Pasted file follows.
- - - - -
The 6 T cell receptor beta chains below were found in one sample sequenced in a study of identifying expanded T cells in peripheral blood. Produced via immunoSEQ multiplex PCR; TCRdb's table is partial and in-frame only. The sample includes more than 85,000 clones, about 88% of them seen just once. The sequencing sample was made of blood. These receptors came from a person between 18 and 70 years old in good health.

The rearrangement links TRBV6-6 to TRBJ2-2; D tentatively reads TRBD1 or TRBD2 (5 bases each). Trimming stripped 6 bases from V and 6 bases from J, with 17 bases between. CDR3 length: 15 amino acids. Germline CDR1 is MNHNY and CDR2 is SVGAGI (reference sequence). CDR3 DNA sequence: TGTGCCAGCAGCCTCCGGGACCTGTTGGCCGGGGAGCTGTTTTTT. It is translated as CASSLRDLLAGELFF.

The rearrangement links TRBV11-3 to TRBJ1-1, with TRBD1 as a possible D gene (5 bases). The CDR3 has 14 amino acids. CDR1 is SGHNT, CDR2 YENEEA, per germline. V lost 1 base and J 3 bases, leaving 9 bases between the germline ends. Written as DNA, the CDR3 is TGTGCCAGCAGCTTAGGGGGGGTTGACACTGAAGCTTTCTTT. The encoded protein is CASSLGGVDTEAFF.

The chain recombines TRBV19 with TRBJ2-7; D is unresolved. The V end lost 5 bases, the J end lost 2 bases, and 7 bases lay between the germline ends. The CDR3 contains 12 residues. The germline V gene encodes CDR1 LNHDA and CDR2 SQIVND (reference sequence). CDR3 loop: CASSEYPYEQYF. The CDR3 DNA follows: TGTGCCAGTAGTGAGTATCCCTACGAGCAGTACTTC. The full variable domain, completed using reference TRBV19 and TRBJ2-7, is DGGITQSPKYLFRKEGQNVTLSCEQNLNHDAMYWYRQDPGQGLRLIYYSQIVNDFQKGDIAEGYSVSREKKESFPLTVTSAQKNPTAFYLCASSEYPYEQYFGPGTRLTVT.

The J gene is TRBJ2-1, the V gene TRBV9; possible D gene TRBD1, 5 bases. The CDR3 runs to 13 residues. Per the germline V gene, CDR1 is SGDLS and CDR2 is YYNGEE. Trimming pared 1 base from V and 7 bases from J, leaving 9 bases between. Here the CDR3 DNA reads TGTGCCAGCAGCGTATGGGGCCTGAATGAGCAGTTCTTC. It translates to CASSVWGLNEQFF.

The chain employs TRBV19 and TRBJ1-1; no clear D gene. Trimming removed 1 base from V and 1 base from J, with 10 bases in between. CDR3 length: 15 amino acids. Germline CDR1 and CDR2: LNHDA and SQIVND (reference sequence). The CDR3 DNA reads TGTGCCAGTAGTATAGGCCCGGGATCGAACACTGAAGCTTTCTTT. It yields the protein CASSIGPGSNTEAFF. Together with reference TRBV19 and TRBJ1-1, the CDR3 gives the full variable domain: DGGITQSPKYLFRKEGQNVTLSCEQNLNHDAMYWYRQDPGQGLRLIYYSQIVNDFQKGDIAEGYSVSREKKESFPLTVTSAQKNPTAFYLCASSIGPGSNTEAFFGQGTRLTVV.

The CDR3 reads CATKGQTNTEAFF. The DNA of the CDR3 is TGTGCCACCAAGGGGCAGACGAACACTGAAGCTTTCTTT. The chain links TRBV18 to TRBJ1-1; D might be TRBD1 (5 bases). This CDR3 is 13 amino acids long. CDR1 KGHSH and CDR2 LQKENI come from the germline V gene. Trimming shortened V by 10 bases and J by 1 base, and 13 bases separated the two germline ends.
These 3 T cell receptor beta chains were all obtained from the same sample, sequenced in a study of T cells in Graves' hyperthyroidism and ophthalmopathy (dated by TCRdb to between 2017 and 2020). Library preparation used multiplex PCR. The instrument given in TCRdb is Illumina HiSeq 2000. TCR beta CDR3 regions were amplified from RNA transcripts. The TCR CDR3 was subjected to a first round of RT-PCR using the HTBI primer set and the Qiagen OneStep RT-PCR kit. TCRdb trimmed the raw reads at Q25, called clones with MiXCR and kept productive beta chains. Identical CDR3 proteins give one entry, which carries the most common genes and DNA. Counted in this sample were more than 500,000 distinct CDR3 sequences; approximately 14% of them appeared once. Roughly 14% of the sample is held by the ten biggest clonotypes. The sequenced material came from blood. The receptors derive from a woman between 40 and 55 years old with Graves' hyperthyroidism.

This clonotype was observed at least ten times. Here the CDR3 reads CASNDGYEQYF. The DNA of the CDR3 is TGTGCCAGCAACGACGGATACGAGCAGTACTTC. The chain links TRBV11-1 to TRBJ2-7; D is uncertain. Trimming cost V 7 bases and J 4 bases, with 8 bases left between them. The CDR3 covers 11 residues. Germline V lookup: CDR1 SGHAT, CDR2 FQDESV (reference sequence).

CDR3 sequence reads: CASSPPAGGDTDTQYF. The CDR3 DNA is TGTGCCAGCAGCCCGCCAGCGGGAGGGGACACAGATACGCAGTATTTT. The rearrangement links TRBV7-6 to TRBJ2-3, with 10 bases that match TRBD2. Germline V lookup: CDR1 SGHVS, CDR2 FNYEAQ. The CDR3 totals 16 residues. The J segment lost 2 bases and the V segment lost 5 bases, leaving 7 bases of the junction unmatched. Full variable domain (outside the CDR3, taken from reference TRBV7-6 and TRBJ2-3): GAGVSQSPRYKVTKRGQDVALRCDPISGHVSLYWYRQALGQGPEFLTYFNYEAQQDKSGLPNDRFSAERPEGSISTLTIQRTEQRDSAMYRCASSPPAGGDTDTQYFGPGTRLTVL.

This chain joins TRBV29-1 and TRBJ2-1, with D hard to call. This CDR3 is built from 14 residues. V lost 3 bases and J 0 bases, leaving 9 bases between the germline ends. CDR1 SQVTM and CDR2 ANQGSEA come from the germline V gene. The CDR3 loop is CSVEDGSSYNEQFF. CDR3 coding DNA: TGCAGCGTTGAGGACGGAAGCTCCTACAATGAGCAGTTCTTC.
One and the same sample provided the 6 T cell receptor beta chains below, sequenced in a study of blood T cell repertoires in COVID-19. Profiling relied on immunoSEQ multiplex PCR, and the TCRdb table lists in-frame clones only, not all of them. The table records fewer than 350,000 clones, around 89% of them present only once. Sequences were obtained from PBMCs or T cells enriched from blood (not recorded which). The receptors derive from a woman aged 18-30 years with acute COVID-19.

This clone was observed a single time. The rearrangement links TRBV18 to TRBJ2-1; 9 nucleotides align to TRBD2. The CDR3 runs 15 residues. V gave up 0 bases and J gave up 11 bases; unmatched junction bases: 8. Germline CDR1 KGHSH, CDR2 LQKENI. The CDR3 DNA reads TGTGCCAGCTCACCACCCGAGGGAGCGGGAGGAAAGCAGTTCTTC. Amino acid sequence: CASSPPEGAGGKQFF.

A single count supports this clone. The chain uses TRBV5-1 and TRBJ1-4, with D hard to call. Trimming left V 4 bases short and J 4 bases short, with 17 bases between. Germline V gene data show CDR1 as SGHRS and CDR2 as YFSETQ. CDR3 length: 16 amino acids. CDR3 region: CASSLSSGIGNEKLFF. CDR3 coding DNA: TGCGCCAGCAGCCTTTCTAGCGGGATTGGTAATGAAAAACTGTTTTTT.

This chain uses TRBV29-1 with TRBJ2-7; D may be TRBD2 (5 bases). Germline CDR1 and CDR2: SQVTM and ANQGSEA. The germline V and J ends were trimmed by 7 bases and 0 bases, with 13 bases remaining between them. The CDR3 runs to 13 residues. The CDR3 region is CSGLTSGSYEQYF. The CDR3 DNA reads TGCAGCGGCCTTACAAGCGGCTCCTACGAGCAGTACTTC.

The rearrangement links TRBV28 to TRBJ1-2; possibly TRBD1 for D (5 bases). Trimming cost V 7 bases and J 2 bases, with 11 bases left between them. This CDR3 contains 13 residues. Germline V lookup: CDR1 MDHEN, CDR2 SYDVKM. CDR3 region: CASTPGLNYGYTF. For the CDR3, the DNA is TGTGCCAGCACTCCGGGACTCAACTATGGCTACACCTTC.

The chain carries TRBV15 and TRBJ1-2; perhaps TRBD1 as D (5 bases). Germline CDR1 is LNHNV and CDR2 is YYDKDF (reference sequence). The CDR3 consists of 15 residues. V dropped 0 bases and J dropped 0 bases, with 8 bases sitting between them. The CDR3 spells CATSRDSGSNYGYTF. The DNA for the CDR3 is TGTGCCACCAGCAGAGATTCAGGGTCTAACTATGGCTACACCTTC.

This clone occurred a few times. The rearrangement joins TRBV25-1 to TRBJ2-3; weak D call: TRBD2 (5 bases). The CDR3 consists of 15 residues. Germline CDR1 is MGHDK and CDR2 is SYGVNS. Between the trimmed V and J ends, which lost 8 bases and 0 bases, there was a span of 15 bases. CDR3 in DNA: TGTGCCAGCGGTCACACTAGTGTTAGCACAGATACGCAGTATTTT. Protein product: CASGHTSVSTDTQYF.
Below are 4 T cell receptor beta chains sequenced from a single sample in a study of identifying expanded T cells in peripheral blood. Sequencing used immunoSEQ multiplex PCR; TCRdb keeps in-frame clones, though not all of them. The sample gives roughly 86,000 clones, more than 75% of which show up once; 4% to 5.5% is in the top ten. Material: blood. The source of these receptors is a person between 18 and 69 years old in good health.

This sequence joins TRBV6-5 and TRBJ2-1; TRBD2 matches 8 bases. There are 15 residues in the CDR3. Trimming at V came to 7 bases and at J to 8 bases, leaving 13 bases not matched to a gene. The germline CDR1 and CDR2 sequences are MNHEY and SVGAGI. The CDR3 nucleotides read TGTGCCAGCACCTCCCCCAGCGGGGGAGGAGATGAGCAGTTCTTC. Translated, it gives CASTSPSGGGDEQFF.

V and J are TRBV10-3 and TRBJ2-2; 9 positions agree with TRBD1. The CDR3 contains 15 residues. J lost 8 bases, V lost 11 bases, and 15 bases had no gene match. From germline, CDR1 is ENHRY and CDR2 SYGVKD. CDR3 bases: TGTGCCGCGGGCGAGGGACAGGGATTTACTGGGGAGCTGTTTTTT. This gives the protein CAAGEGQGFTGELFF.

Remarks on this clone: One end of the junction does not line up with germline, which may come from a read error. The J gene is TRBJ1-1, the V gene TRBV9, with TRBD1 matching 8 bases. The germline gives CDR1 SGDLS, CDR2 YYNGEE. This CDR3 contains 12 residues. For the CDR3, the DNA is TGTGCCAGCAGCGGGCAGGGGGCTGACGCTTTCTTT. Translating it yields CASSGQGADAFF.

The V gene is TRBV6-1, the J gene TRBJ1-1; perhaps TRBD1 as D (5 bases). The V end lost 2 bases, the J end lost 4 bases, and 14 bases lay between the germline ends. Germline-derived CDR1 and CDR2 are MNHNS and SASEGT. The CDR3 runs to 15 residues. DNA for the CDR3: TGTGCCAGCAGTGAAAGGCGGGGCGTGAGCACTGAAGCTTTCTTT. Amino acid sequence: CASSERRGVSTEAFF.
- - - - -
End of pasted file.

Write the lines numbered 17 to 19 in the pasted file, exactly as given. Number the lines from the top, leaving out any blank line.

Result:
The chain carries TRBV15 and TRBJ1-2; perhaps TRBD1 as D (5 bases). Germline CDR1 is LNHNV and CDR2 is YYDKDF (reference sequence). The CDR3 consists of 15 residues. V dropped 0 bases and J dropped 0 bases, with 8 bases sitting between them. The CDR3 spells CATSRDSGSNYGYTF. The DNA for the CDR3 is TGTGCCACCAGCAGAGATTCAGGGTCTAACTATGGCTACACCTTC.

This clone occurred a few times. The rearrangement joins TRBV25-1 to TRBJ2-3; weak D call: TRBD2 (5 bases). The CDR3 consists of 15 residues. Germline CDR1 is MGHDK and CDR2 is SYGVNS. Between the trimmed V and J ends, which lost 8 bases and 0 bases, there was a span of 15 bases. CDR3 in DNA: TGTGCCAGCGGTCACACTAGTGTTAGCACAGATACGCAGTATTTT. Protein product: CASGHTSVSTDTQYF.
Below are 4 T cell receptor beta chains sequenced from a single sample in a study of identifying expanded T cells in peripheral blood. Sequencing used immunoSEQ multiplex PCR; TCRdb keeps in-frame clones, though not all of them. The sample gives roughly 86,000 clones, more than 75% of which show up once; 4% to 5.5% is in the top ten. Material: blood. The source of these receptors is a person between 18 and 69 years old in good health.